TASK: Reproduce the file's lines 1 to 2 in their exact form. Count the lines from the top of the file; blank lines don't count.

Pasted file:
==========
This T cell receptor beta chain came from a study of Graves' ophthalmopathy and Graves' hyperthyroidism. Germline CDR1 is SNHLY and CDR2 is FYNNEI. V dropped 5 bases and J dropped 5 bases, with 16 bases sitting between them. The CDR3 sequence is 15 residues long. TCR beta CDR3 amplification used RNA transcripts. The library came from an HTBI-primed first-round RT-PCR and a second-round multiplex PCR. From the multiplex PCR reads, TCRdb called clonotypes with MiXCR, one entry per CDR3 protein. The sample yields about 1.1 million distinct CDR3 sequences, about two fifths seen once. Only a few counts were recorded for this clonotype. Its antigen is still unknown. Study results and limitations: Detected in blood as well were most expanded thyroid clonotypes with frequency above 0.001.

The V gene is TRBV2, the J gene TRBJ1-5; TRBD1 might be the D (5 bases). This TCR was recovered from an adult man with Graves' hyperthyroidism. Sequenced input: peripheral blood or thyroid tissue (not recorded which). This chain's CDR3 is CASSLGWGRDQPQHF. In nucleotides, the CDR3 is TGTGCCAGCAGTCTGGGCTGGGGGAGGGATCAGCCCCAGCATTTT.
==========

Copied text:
This T cell receptor beta chain came from a study of Graves' ophthalmopathy and Graves' hyperthyroidism. Germline CDR1 is SNHLY and CDR2 is FYNNEI. V dropped 5 bases and J dropped 5 bases, with 16 bases sitting between them. The CDR3 sequence is 15 residues long. TCR beta CDR3 amplification used RNA transcripts. The library came from an HTBI-primed first-round RT-PCR and a second-round multiplex PCR. From the multiplex PCR reads, TCRdb called clonotypes with MiXCR, one entry per CDR3 protein. The sample yields about 1.1 million distinct CDR3 sequences, about two fifths seen once. Only a few counts were recorded for this clonotype. Its antigen is still unknown. Study results and limitations: Detected in blood as well were most expanded thyroid clonotypes with frequency above 0.001.

The V gene is TRBV2, the J gene TRBJ1-5; TRBD1 might be the D (5 bases). This TCR was recovered from an adult man with Graves' hyperthyroidism. Sequenced input: peripheral blood or thyroid tissue (not recorded which). This chain's CDR3 is CASSLGWGRDQPQHF. In nucleotides, the CDR3 is TGTGCCAGCAGTCTGGGCTGGGGGAGGGATCAGCCCCAGCATTTT.